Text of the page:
Noman Benotman is Quilliam’s President and is an Executive Board Member.
He leads Quilliam’s work on de-radicalisation processes in the UK and abroad, working to raise international awareness of Jihadist recantations, co-ordinating Quilliam’s outreach to current and former extremists and using Quilliam as a platform from which to share his inside knowledge of al-Qaeda and other Jihadist groups with a wider audience.
He also heads our current research programmes.
Born in Libya in 1967, Noman Benotman first adopted radical Islamism in the mid-1980s after reading the books of Sayyid Qutb. In 1989 he travelled to Afghanistan where he fought against the Soviet Union, taking part in battles around Khost, Gardez and elsewhere. After the Soviet withdrawal, he helped set up the Libyan Islamic Fighting Group which aimed to violently overthrow Colonel Gaddafi and establish an ‘Islamic state’ in Libya. In 1994, he moved to Sudan where he forged close links with Osama bin Laden, Ayman al-Zawahiri and other key members of al-Qaeda. Since 1995 he has lived in London where he was initially part of the ‘Londonistan’ scene alongside other senior extremists such as Abu Qatada and Abu Musab al-Suri before gradually distancing himself from Islamism.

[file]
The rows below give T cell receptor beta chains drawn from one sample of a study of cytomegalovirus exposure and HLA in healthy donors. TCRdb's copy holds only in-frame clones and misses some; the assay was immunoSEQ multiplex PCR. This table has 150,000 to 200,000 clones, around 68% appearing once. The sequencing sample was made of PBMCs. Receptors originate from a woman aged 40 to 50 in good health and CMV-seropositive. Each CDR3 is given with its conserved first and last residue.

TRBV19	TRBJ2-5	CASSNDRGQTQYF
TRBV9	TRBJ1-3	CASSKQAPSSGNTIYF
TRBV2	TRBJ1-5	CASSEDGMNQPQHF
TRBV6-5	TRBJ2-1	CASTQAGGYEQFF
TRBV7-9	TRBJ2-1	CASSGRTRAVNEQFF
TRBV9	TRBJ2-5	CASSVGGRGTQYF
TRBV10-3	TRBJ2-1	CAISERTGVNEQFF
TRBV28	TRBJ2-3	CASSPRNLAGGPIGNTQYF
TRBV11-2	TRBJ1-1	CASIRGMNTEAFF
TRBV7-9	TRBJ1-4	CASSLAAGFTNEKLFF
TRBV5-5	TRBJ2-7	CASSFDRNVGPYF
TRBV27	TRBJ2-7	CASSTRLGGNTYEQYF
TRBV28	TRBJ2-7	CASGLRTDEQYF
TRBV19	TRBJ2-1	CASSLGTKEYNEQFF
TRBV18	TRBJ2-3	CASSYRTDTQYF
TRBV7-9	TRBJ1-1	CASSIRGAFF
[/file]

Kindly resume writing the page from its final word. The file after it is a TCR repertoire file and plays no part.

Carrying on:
During the last few years, he has played a key role in the disbanding of the LIFG and the issuing of its ‘refutations’. He is also well known as one of the most public critics of al-Qaeda, appearing widely on international media such as CNN and al-Jazeera as well as taking part in a range of international conferences. He has a degree in Human Development Studies from Birkbeck University and speaks English and Arabic.
Noman’s work involves:
- Analysing Jihadists trends around the world and online
- Providing strategic consultancy to public and private organisations
- Co-ordinating outreach to political activists in the MENA region
- Working with policy makers and practitioners in order to raise awareness of the dynamics de-radicalisation